Apr 232010
 

The café looked like how I’ve always imagined an opium den (not that I’ve spent a lot of time thinking about opium dens). Dimly light, deeply cushioned low-to-the-ground furniture, dark wood and deep reds, subdued voices…as the smoke curls up from each person’s pipe.

Lighting up the water pipe

It’s an odd thing. While most of the world advertises the dangers of smoking, in Turkey smoking is a tourist activity. True, the tourists are smoking hookahs, or water pipes, burning herbs or dried fruits rather than opium or even tobacco, not addictive. I suppose it’s a harmless experience. Kathy and I even considered it one damp, rainy night in Istanbul. But it just seemed too absurd when we both despise smoking. And when the cafés specializing in water pipes resembled opium dens.

Each café has a water pipe boy whose job is to get the pipe going (using his own mouthpiece). I wonder what qualifications these job ads ask for. “Good lungs, adept with charcoal?” And even if it’s not addictive, all that smoke can’t be good for you. Has anyone ever studied the rates of lung cancer for water pipe boys?

Turkish Mud

On the other hand, maybe there’s not much risk. Turks seem to be hardy people. They serve their hot tea in small glasses with no handles, casually holding the burning hot glass by the rim as they sip their tea. (I was forever drinking lukewarm tea because I couldn’t pick up the glass until the tea had cooled sufficiently.)

And they drink mud. Sweetened mud. They call it coffee. But it comes in small cups, and half the cup is filled with coffee ground mud. I never knew if I was supposed to filter out the grounds with my teeth or just start chewing on them. Or maybe I just needed to accept that what was a small cup of coffee to start with contained only a thimbleful of actual drinkable liquid coffee.

Telling my fortune with Turkish coffee grounds

I do know you’re supposed to tell your fortune with the coffee grounds. You turn the cup upside down and let it sit while the mud slowly creeps down the sides. Then you look into the cup for shapes that predict your future.

While I often see shapes of animals or people or things when I look at clouds, I couldn’t make a thing out of the coffee grounds. Kathy and I finally decided the mound of coffee grounds in the bottom of the cup meant I would soon be taking the funicular to the bottom of the hill to catch the tram. A safe prediction—after we finished our coffee, we were heading to the funicular station.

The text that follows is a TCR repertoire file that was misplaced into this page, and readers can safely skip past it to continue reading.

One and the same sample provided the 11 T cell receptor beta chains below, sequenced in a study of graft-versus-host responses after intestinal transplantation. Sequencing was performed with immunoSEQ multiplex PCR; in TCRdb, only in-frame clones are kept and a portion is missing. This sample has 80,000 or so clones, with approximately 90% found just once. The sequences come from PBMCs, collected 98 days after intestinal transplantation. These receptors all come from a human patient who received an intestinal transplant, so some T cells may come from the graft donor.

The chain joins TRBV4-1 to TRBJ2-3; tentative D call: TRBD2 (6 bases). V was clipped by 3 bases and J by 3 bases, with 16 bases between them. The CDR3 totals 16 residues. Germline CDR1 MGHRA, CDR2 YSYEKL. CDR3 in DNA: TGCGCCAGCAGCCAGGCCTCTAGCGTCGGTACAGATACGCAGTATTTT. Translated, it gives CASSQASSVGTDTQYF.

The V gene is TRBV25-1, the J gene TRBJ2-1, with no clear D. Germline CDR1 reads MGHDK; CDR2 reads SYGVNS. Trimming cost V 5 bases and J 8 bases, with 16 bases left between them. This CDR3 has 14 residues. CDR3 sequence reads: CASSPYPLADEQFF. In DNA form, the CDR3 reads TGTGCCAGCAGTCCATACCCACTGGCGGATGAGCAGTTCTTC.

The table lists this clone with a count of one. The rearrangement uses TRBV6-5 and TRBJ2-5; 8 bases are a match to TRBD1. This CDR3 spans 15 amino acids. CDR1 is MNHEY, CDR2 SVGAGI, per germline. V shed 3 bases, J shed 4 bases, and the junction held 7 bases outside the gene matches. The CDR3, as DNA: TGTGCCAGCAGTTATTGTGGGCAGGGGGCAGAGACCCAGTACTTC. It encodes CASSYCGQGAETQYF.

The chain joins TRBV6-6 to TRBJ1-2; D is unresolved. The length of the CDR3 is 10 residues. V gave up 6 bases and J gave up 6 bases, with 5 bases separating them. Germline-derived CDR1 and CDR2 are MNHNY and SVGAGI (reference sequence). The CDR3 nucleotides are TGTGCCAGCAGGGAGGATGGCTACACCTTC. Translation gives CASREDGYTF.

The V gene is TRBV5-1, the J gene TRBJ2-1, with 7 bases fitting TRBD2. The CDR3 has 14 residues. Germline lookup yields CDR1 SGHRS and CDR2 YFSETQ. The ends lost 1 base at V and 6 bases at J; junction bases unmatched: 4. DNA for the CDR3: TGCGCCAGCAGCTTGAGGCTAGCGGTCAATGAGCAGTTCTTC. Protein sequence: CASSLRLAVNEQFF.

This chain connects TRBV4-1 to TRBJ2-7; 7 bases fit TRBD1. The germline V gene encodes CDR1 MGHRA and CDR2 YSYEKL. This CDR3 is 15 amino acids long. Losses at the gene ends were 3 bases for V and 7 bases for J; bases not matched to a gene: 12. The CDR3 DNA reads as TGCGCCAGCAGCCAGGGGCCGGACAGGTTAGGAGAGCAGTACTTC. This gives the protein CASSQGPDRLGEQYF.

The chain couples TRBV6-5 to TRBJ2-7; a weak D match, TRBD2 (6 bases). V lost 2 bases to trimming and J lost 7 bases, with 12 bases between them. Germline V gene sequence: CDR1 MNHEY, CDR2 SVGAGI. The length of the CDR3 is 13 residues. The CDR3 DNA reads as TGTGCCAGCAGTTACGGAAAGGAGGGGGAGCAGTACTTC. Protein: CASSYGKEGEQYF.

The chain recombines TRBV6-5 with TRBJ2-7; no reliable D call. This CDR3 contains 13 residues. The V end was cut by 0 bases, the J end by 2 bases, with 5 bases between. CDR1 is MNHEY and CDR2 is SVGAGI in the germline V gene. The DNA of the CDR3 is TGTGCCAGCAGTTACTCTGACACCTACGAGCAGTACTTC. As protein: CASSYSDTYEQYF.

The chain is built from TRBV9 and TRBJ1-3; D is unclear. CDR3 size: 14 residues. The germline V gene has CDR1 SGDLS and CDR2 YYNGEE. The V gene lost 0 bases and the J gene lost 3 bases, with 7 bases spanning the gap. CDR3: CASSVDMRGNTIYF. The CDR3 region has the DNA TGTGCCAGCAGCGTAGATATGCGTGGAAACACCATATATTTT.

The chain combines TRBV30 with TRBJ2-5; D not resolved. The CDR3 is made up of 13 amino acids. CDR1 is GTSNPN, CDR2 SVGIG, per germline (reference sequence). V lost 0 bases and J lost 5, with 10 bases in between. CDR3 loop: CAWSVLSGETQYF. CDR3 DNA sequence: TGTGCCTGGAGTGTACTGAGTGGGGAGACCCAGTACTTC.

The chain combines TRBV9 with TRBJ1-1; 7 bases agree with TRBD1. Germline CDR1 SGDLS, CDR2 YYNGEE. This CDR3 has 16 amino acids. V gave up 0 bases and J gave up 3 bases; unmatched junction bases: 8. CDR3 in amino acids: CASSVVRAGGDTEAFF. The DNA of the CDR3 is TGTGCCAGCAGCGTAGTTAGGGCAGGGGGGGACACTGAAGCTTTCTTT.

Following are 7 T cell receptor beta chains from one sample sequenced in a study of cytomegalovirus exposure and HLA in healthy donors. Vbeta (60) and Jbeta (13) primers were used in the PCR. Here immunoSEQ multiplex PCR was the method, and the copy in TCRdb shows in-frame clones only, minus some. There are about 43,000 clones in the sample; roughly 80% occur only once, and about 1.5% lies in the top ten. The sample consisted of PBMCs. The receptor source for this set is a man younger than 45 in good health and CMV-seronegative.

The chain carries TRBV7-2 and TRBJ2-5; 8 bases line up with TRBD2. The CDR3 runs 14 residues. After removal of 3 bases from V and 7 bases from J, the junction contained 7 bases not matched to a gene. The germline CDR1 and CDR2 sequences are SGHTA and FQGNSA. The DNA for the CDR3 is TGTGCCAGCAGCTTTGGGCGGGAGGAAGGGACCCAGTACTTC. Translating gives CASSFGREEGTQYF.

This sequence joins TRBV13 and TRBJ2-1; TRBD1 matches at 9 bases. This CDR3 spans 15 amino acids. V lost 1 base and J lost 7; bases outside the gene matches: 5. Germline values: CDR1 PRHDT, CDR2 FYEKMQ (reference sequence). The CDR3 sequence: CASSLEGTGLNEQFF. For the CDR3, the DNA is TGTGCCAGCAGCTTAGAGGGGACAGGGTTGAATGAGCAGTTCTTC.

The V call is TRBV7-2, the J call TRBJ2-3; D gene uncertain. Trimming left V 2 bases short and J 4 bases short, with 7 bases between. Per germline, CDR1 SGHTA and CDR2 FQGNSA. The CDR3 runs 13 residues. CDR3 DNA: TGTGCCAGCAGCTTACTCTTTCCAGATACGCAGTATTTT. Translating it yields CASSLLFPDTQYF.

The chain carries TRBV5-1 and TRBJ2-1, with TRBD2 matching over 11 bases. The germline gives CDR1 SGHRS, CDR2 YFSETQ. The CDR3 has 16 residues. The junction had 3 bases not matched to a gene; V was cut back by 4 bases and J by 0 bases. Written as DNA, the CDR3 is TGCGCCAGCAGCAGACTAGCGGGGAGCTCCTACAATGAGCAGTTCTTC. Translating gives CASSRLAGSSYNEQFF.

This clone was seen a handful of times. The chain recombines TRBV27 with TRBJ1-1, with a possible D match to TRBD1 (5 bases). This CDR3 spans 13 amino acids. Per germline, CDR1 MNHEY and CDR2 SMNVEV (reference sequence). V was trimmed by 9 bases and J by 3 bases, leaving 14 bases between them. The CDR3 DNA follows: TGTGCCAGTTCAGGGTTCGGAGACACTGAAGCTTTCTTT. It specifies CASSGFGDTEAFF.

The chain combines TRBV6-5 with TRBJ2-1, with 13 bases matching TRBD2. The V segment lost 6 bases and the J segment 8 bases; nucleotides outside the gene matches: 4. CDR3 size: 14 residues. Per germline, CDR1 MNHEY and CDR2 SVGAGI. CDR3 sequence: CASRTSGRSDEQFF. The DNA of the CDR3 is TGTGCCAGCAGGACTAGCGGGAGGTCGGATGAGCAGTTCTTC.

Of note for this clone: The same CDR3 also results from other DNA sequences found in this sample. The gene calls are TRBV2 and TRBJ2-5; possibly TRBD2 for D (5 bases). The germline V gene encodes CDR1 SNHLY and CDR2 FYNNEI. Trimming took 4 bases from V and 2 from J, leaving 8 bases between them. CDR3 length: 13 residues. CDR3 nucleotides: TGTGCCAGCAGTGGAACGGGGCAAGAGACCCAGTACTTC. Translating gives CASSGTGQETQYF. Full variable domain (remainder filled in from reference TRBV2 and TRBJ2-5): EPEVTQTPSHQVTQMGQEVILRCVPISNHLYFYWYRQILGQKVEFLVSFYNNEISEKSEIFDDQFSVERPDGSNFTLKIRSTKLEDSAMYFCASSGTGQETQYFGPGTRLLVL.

Snake Oil and Ant Egg Oil

Perhaps as a tourist, I just wasn’t well enough attuned to Turkish mystical forces to read the coffee grounds. Perhaps I should have searched the Spice Bazaar for something to enhance my awareness. There were certainly some intriguing possibilities, like the Snake Oil and Ant Egg Oil.

For purchase in the Istanbul Spice Market

Isn’t Snake Oil supposed to be the panacea to cure any ailment? That seems to be true in Turkey, too. Or maybe it was just because we got conflicting stories on what its purpose was. One Spice Market salesman said Snake Oil was to help grow hair and Ant Egg Oil was to get rid of hair. Another Spice Market salesman told us the exact opposite. Someone else on another day told us Ant Egg Oil would help women get pregnant.

Hmm, I’d hate to be trying to change my hair length and end up pregnant. Gotta watch these charming Turkish salesmen. With the same charm they use to sell carpets to unwary travelers, they could easily sell Ant Egg Oil to a pregnant woman!

 Leave a Reply

You may use these HTML tags and attributes: <a href="" title=""> <abbr title=""> <acronym title=""> <b> <blockquote cite=""> <cite> <code> <del datetime=""> <em> <i> <q cite=""> <s> <strike> <strong>

(required)

(required)